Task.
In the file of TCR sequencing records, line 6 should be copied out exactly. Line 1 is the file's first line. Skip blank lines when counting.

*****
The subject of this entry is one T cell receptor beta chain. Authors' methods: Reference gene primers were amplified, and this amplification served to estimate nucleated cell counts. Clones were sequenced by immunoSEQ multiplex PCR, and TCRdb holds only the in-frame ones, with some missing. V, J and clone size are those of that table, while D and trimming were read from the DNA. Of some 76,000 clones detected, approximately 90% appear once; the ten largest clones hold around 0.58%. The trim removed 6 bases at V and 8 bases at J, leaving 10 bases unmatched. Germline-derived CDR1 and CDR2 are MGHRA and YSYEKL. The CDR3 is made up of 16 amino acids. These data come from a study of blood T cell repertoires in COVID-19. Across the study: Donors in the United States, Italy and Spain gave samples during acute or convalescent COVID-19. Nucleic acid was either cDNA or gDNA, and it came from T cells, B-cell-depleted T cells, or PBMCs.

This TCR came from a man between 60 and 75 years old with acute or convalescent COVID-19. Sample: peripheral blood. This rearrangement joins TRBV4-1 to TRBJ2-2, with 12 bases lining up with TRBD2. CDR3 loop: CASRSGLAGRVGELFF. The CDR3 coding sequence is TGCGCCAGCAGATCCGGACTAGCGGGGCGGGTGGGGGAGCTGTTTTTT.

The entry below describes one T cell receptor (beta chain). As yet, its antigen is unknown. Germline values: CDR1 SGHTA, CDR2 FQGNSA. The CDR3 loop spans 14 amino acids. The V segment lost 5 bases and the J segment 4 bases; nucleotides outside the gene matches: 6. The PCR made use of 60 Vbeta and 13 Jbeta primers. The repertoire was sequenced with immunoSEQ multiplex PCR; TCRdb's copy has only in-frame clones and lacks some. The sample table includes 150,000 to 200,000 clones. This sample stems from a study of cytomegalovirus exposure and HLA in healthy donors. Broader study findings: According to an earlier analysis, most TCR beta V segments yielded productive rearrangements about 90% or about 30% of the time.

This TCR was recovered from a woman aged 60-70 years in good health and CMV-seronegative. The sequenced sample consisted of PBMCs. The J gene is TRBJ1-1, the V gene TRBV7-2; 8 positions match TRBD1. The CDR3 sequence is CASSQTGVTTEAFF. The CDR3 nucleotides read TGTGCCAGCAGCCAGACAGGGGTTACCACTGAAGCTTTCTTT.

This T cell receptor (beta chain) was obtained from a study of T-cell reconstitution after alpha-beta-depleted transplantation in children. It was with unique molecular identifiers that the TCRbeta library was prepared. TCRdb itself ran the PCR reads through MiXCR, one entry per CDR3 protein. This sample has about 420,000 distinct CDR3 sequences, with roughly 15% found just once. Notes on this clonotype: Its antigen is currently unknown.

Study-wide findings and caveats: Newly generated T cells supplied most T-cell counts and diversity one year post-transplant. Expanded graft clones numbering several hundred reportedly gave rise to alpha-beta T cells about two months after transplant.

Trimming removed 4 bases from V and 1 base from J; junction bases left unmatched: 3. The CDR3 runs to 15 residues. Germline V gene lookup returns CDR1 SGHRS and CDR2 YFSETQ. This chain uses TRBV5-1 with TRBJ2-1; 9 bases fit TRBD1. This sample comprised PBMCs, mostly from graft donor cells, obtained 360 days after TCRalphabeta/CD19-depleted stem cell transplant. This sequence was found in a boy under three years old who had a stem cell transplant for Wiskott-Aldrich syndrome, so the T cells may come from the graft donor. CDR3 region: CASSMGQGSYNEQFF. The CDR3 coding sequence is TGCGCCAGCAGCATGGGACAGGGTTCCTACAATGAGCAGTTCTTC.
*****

Study-wide findings and caveats: Newly generated T cells supplied most T-cell counts and diversity one year post-transplant. Expanded graft clones numbering several hundred reportedly gave rise to alpha-beta T cells about two months after transplant.